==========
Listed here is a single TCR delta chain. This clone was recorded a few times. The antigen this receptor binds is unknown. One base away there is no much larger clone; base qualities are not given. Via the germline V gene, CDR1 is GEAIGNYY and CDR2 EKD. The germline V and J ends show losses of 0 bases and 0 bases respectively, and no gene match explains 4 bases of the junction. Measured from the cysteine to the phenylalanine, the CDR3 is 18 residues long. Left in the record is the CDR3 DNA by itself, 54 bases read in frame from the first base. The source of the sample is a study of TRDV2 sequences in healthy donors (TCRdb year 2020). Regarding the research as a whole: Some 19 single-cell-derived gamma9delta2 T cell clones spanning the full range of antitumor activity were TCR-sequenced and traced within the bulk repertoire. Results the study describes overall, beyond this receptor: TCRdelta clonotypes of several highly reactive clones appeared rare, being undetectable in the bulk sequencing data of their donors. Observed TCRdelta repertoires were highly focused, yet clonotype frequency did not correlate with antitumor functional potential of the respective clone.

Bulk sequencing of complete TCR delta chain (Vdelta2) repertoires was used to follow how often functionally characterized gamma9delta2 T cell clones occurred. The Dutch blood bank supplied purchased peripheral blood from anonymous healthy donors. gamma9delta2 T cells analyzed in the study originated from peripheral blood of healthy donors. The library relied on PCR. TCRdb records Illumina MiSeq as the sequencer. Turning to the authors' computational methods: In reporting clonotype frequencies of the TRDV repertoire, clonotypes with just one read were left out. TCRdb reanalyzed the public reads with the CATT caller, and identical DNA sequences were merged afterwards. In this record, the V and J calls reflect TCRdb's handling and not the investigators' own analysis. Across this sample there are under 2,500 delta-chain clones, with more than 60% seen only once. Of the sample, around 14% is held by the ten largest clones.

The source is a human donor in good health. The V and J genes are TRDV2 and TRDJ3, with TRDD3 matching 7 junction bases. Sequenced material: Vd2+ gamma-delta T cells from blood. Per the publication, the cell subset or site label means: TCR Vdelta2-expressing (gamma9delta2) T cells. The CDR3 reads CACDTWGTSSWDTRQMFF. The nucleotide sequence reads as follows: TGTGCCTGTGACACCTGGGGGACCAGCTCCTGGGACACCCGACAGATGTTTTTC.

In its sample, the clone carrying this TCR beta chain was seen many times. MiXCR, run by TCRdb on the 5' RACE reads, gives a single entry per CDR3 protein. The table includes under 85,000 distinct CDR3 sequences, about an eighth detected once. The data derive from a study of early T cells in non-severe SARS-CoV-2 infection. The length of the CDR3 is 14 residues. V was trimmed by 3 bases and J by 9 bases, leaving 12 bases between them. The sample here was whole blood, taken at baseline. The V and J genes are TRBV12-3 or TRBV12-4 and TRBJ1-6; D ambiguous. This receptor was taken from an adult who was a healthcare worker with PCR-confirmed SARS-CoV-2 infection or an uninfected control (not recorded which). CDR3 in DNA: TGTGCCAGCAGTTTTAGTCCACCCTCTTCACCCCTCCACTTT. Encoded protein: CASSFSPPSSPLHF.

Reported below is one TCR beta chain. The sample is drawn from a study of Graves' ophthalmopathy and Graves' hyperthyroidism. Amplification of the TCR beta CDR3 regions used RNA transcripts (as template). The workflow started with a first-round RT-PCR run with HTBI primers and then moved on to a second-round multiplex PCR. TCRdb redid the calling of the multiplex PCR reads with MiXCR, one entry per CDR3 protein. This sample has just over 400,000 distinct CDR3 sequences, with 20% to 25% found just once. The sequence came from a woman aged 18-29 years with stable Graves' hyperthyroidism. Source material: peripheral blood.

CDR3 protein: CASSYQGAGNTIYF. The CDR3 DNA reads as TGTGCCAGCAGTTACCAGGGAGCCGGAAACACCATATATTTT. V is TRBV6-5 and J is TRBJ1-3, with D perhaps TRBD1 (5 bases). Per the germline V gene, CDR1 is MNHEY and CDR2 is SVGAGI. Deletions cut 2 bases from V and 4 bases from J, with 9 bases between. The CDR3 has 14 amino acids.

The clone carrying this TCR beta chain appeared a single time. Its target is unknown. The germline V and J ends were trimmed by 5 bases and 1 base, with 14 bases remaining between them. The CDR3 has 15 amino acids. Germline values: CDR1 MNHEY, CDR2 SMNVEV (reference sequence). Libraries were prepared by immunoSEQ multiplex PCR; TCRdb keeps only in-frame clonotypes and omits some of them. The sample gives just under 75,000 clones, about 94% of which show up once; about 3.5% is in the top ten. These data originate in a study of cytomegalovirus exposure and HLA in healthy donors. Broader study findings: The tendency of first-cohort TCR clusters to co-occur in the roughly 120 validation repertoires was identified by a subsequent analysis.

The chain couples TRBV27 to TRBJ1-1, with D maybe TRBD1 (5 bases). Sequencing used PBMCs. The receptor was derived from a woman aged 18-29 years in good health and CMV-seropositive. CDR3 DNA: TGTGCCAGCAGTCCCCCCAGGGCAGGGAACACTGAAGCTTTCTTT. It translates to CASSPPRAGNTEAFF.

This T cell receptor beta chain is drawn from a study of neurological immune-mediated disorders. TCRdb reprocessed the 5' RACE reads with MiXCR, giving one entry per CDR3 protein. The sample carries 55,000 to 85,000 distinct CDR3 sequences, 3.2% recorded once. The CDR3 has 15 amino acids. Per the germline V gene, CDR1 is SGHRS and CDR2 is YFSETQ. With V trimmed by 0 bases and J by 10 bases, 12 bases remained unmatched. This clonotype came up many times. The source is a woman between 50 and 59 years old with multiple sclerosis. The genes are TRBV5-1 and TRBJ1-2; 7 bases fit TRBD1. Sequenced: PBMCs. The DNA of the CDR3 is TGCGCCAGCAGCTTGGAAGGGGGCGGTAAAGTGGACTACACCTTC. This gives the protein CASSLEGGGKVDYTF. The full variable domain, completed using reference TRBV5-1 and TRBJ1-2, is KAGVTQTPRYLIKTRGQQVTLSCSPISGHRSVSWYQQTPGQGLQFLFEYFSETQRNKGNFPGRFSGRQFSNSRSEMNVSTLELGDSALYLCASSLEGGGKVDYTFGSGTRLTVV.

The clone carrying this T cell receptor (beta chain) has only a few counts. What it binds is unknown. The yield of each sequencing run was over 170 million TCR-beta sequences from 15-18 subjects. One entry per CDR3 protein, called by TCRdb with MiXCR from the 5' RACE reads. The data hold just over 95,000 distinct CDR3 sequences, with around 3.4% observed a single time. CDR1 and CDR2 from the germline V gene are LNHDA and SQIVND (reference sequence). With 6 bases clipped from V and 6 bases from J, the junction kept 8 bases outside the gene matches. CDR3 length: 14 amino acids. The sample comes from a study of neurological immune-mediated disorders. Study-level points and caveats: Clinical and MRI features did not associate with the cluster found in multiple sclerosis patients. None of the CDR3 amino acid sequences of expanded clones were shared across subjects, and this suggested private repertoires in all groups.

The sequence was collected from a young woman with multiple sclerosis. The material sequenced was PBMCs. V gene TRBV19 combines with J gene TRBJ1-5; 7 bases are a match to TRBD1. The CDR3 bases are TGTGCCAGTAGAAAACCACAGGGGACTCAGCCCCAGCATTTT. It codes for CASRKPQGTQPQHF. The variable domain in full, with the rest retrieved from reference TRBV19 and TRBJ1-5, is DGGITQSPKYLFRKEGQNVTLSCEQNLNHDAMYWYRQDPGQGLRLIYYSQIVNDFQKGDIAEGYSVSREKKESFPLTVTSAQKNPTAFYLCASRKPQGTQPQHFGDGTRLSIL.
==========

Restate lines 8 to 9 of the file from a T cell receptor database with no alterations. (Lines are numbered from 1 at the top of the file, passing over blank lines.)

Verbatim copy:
The chain couples TRBV27 to TRBJ1-1, with D maybe TRBD1 (5 bases). Sequencing used PBMCs. The receptor was derived from a woman aged 18-29 years in good health and CMV-seropositive. CDR3 DNA: TGTGCCAGCAGTCCCCCCAGGGCAGGGAACACTGAAGCTTTCTTT. It translates to CASSPPRAGNTEAFF.

This T cell receptor beta chain is drawn from a study of neurological immune-mediated disorders. TCRdb reprocessed the 5' RACE reads with MiXCR, giving one entry per CDR3 protein. The sample carries 55,000 to 85,000 distinct CDR3 sequences, 3.2% recorded once. The CDR3 has 15 amino acids. Per the germline V gene, CDR1 is SGHRS and CDR2 is YFSETQ. With V trimmed by 0 bases and J by 10 bases, 12 bases remained unmatched. This clonotype came up many times. The source is a woman between 50 and 59 years old with multiple sclerosis. The genes are TRBV5-1 and TRBJ1-2; 7 bases fit TRBD1. Sequenced: PBMCs. The DNA of the CDR3 is TGCGCCAGCAGCTTGGAAGGGGGCGGTAAAGTGGACTACACCTTC. This gives the protein CASSLEGGGKVDYTF. The full variable domain, completed using reference TRBV5-1 and TRBJ1-2, is KAGVTQTPRYLIKTRGQQVTLSCSPISGHRSVSWYQQTPGQGLQFLFEYFSETQRNKGNFPGRFSGRQFSNSRSEMNVSTLELGDSALYLCASSLEGGGKVDYTFGSGTRLTVV.